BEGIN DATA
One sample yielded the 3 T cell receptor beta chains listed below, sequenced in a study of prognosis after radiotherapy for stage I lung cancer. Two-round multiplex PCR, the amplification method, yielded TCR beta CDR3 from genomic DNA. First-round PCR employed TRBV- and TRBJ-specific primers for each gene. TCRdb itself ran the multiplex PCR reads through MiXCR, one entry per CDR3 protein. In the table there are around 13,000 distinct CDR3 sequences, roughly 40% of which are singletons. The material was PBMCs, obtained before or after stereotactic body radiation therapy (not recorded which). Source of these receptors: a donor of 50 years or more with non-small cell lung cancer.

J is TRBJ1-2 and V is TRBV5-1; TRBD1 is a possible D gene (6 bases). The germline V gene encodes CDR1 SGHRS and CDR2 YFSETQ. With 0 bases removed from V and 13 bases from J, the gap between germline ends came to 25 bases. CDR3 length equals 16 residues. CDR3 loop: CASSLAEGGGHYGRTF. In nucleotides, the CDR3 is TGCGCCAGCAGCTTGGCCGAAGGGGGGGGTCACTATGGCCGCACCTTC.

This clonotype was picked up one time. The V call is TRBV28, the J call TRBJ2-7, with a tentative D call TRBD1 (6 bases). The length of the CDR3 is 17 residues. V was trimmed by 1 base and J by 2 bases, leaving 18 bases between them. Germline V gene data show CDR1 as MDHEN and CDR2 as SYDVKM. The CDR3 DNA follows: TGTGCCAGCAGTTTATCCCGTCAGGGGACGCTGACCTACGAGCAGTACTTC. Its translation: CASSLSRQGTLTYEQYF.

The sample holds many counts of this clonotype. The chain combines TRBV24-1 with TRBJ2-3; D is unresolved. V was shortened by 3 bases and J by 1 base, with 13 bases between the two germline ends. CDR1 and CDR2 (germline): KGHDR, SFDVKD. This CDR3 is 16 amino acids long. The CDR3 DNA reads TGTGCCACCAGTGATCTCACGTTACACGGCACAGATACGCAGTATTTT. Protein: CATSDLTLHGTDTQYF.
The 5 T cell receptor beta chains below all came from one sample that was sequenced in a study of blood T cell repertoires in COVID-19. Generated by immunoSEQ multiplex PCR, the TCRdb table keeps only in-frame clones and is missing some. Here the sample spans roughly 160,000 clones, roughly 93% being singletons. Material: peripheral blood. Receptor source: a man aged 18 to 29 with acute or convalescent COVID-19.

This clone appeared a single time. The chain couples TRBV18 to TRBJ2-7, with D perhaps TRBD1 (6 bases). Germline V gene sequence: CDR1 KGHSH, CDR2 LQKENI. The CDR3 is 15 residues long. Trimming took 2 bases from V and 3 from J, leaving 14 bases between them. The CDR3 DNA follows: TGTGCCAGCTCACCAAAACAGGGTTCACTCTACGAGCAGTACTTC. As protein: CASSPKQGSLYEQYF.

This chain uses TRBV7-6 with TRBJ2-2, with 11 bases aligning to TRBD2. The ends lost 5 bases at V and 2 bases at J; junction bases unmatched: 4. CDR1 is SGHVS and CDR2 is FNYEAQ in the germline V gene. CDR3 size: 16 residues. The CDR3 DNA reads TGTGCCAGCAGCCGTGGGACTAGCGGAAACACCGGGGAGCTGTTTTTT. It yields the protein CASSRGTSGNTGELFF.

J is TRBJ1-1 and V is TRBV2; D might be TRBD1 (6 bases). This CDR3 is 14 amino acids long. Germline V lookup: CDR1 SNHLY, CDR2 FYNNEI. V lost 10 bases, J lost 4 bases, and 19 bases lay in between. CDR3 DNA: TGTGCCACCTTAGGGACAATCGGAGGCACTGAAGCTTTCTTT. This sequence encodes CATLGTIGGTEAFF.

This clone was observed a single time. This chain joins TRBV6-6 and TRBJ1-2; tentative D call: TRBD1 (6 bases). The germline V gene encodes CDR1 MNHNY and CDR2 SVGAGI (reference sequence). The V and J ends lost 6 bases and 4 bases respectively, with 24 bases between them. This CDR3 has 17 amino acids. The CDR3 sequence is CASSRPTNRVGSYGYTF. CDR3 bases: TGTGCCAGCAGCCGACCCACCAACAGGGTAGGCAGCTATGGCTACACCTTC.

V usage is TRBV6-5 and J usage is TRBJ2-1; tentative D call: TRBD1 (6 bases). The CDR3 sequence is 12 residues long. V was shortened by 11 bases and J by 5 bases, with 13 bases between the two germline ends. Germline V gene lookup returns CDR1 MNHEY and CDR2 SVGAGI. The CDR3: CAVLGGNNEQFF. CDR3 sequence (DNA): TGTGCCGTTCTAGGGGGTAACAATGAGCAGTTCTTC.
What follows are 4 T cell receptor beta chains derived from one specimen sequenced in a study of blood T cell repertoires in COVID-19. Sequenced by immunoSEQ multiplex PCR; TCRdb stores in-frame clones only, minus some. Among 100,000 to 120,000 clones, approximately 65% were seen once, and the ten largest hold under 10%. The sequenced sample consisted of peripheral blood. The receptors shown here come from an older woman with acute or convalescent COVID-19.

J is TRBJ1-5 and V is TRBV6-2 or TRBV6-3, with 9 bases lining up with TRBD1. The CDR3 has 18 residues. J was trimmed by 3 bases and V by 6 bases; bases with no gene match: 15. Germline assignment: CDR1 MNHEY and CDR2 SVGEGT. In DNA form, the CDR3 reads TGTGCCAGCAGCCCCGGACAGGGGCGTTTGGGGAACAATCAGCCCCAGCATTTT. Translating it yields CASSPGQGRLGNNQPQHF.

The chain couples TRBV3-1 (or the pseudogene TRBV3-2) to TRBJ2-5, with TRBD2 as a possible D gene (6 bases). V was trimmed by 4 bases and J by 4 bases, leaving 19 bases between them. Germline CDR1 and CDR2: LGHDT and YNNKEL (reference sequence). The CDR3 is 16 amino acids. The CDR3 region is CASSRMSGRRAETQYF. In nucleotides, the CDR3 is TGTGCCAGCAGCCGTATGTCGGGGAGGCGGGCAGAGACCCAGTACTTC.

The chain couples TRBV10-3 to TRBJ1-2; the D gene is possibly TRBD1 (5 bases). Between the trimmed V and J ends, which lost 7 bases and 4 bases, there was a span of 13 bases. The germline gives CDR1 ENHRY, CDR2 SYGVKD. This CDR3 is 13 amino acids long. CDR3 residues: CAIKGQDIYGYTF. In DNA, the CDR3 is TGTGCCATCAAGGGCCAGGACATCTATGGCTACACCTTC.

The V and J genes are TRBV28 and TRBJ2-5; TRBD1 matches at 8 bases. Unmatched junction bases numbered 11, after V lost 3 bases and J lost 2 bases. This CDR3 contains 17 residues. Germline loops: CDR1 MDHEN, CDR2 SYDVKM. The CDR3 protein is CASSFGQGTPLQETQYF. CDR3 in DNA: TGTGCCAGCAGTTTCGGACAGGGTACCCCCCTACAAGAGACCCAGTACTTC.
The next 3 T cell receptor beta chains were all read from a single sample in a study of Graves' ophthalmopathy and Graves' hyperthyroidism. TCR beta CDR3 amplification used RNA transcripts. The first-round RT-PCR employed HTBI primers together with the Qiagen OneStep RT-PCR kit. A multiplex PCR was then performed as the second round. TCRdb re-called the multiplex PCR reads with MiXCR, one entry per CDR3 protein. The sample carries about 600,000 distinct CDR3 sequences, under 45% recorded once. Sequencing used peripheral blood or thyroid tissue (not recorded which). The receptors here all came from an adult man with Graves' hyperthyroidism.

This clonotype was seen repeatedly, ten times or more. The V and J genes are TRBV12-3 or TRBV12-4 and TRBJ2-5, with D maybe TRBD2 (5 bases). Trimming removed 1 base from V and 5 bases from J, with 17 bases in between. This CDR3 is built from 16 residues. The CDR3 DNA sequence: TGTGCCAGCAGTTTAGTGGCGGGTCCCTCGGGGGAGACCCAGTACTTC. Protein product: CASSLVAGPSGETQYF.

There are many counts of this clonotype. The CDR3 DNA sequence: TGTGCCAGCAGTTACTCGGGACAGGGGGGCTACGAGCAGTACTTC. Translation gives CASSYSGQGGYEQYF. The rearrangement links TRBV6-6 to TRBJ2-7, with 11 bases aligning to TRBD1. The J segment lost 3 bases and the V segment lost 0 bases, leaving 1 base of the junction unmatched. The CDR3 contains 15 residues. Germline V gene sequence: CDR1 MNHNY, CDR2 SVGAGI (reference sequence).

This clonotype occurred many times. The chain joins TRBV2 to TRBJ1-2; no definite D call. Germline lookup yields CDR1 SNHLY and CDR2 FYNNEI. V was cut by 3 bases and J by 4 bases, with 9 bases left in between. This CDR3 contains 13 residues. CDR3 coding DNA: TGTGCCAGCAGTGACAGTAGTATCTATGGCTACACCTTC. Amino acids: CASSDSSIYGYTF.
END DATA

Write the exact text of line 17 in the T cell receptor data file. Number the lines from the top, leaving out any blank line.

This clonotype was seen repeatedly, ten times or more. The V and J genes are TRBV12-3 or TRBV12-4 and TRBJ2-5, with D maybe TRBD2 (5 bases). Trimming removed 1 base from V and 5 bases from J, with 17 bases in between. This CDR3 is built from 16 residues. The CDR3 DNA sequence: TGTGCCAGCAGTTTAGTGGCGGGTCCCTCGGGGGAGACCCAGTACTTC. Protein product: CASSLVAGPSGETQYF.